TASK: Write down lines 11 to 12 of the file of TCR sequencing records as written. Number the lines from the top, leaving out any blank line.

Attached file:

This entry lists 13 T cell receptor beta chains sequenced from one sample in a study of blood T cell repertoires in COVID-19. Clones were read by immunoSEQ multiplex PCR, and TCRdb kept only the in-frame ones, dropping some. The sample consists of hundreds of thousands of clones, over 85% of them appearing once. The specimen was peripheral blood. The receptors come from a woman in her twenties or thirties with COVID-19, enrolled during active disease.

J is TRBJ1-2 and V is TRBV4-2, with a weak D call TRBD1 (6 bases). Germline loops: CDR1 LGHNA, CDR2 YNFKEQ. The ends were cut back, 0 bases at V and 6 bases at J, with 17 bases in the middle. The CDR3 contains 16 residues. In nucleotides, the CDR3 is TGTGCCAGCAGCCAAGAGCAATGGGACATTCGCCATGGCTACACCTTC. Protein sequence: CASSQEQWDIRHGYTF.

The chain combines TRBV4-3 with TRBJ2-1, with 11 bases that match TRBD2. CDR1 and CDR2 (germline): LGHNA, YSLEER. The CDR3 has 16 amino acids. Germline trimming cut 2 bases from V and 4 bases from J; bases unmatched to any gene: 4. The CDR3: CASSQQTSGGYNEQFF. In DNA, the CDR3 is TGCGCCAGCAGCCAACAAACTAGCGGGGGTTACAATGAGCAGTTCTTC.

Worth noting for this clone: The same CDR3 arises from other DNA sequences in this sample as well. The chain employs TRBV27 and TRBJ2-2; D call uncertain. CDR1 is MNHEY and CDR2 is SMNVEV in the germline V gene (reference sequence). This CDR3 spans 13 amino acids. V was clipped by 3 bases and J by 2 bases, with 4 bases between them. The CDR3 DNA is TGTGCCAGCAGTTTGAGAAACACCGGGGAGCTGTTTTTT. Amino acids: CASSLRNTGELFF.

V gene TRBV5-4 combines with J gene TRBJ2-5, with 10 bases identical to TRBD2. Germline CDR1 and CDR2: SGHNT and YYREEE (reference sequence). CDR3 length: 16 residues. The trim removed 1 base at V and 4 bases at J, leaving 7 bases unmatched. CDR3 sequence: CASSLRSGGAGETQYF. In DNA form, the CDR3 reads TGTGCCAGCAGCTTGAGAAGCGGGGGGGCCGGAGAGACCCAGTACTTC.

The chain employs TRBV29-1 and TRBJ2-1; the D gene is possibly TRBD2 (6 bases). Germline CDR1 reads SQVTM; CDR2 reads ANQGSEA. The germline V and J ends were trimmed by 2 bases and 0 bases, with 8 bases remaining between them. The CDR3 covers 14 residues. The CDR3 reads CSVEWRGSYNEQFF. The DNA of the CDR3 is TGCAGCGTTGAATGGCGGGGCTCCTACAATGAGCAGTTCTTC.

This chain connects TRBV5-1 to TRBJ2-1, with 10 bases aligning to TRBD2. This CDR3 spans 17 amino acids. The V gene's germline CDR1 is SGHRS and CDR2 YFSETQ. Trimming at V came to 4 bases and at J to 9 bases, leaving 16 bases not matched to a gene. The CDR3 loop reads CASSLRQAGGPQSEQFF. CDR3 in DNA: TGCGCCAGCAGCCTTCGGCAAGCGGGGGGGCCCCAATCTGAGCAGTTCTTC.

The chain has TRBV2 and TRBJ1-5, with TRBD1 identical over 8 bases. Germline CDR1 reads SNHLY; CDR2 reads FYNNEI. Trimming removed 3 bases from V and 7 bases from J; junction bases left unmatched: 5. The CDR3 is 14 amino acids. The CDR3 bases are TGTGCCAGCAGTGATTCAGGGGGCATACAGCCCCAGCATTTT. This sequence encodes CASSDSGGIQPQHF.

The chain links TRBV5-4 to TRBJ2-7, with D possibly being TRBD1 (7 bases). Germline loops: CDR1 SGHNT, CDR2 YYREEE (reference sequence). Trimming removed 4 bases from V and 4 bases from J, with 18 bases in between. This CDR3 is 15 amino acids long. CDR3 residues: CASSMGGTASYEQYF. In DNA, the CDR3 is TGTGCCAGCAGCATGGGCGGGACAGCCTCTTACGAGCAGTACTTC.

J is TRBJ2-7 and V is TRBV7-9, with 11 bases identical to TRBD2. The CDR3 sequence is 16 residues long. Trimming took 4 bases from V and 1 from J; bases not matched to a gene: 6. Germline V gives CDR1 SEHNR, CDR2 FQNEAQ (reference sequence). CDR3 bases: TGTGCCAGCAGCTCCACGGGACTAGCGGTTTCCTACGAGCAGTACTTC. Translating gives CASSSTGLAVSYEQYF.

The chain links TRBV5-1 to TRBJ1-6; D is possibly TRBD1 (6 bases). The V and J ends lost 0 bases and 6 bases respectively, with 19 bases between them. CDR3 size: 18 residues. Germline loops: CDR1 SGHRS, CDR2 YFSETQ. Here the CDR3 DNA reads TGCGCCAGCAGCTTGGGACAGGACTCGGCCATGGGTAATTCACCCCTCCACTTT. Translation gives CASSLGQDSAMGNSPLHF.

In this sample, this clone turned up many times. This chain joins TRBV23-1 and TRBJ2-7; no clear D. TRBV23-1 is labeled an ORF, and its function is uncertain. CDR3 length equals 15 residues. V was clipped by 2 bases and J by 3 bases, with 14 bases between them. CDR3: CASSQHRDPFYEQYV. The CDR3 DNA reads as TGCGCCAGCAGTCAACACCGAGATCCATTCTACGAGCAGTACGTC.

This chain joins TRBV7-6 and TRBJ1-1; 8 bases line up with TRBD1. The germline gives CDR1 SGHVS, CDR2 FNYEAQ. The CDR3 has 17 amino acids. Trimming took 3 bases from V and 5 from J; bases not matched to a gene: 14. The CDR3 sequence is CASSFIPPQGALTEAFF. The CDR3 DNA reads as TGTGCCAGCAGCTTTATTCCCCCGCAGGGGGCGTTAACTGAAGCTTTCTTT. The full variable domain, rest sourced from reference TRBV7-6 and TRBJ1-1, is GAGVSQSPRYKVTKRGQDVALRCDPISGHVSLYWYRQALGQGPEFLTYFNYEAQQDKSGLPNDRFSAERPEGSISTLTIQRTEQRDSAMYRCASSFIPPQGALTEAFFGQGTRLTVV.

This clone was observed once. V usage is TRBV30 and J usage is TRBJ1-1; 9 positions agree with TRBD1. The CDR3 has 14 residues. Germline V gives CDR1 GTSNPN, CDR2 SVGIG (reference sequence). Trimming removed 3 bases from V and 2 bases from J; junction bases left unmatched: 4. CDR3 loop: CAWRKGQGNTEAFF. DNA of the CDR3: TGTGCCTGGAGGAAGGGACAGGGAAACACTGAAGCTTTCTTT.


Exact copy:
The chain links TRBV5-1 to TRBJ1-6; D is possibly TRBD1 (6 bases). The V and J ends lost 0 bases and 6 bases respectively, with 19 bases between them. CDR3 size: 18 residues. Germline loops: CDR1 SGHRS, CDR2 YFSETQ. Here the CDR3 DNA reads TGCGCCAGCAGCTTGGGACAGGACTCGGCCATGGGTAATTCACCCCTCCACTTT. Translation gives CASSLGQDSAMGNSPLHF.

In this sample, this clone turned up many times. This chain joins TRBV23-1 and TRBJ2-7; no clear D. TRBV23-1 is labeled an ORF, and its function is uncertain. CDR3 length equals 15 residues. V was clipped by 2 bases and J by 3 bases, with 14 bases between them. CDR3: CASSQHRDPFYEQYV. The CDR3 DNA reads as TGCGCCAGCAGTCAACACCGAGATCCATTCTACGAGCAGTACGTC.